The storm left a six-mile-long path of destruction estimated to be over $2,000,000 in damages, halted production throughout the city, and left many without power or even homeless. Nevertheless, the storm also showed the resilience of Cleveland – within days the power was back on, the streets were cleared of debris, most businesses had reopened, and repairs were underway.


Damaged Home, April 1909
Damaged Home, April 1909 Because the storm lacked the funnel shape characteristic of a tornado and was not in contact with both the ground and cloud base, it has often been referred to as a wind storm rather than a tornado. Regardless of its classification, the damage caused and lives lost remains the same. Source: Cleveland State University. Special Collections. Cleveland Memory Project Date: 1909
Tornado Headline
Tornado Headline According to the Weather Bureau, this was the heaviest wind and most devastating storm Cleveland had experienced up to that time. In the end 6 people died, over 50 were injured, the city was left without power, and debris littered the streets. Twelve churches, seventeen schools, and over 300 homes were damaged. Source: The Daily Times (New Philadelphia, OH) Date: 1909
St. Stan before 1909 Tornado
St. Stan before 1909 Tornado While a number of churches were damaged in the storm, none was hit as hard as St. Stanislaus. The twin spires were not only damaged but completely destroyed, reduced to piles of rubble on the ground. Source: Photo Courtesy of Glen Sobola
St. Stanislaus Steeples, After 1909 Tornado
St. Stanislaus Steeples, After 1909 Tornado The collapse of St. Stanislaus' spires and the resulting death of a child who was hit by a brick convinced city leaders some form of regulation on building heights needed to be enacted. Source: Photo Courtesy of Glen Sobola Date: 1909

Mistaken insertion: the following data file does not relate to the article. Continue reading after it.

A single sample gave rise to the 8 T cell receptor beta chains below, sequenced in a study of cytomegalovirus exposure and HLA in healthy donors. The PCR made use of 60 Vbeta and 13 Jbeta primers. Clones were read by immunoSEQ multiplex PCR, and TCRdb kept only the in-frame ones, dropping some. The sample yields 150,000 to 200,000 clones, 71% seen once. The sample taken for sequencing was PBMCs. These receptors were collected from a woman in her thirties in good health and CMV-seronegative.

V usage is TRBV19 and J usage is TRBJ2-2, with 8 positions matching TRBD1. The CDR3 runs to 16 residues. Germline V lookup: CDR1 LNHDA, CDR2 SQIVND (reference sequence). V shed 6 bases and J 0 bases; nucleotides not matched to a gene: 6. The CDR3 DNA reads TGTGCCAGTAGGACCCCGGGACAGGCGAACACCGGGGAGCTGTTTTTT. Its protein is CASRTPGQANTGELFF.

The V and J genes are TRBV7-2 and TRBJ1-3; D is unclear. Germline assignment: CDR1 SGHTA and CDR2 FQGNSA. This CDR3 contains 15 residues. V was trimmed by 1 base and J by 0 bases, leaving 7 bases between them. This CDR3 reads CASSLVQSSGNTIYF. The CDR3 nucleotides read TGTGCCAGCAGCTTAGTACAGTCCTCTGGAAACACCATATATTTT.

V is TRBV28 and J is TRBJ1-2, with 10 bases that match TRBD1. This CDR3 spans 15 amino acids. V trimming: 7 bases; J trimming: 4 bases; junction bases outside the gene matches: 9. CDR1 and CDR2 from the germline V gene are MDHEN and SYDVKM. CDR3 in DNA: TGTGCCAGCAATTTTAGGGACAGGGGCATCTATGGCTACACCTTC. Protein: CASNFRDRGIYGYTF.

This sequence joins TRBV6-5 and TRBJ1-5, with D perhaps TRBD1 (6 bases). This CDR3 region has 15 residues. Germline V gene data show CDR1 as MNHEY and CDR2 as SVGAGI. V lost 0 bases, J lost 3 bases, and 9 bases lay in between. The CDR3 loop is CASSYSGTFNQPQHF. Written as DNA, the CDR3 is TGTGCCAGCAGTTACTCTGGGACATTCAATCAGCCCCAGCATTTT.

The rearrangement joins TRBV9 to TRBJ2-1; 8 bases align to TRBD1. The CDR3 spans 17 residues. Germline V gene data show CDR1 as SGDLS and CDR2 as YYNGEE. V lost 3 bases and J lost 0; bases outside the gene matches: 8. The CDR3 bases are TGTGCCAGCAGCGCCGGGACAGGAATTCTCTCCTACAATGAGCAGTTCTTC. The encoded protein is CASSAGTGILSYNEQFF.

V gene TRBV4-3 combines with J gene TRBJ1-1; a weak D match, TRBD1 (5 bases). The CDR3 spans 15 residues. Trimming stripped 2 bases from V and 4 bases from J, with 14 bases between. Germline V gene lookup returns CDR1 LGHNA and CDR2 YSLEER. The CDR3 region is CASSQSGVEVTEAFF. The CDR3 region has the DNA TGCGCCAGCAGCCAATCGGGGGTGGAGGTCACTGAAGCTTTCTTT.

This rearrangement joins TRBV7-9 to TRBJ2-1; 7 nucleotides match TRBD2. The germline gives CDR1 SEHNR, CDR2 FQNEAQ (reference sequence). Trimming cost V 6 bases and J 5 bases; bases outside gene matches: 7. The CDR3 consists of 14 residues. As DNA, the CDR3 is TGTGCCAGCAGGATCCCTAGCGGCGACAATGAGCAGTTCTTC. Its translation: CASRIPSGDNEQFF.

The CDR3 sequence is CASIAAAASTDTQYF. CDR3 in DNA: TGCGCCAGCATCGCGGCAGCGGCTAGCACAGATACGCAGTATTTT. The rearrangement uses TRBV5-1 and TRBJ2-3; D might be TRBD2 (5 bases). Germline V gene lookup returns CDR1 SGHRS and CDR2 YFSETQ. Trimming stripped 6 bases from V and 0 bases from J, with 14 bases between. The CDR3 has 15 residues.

St. Stan after
St. Stan after This photo shows the damage to St. Stan's after the 1909 storm. While the steeples sustained the most damage, the interior of the church was destroyed by the falling debris. It is also noteworthy that none of the surrounding buildings are damaged, demonstrating the sporadic nature of the storm. Source: Photo Courtesy of Glen Sobola
Storm Path
Storm Path This map shows the six mile long, two mile wide path of destruction. The damage was concentrated in two main areas, one on the Near West Side and one in the Cedar-Central neighborhood. Source: Photo Courtesy of Glen Sobola
Insurance Advertisement, April 29, 1909
Insurance Advertisement, April 29, 1909 Prior to the storm there were few companies in the area advertising the sale of tornado insurance, and even those who did only advertised it as part of a fire insurance package. Following the storm, many companies began offering new tornado insurance policies separate from fire and with a wider range of coverage. Date: 1909
San Francisco Earthquake Damage
San Francisco Earthquake Damage The ordinance on building height after the 1909 tornado was not the first time a natural disaster had caused regulation changes. Following the 1906 San Francisco Earthquake it was found that buildings with reinforced internal structures survived and new ordinances were passed that approved the use of reinforced concrete. Steel framing was made a requirement in any new brick construction. Source:
Tornado Damage, Lorain 1924
Tornado Damage, Lorain 1924 The tornado of 1909 was upstaged only 13 years later by the June 28, 1924 tornado that killed 85 people, 72 from Lorain alone. The storm lasted less than 2 minutes and caused millions of dollars in damages. Every church in Lorain was damaged, many losing their steeples and because of the regulation on building height following the 1909 tornado they could not be rebuilt to their earlier splendor. Source: Cleveland State University. Special Collections. Cleveland Memory Project.


Slavic Village, Cleveland, OH | Slavic Village (then called Broadway, or Warszawa) was one of the neighborhoods hit hardest by the 1909 tornado. Saint Stanislaus in particular was devastated by the storm.


Danielle Rose, “The 1909 Tornado,” Cleveland Historical, accessed May 27, 2024,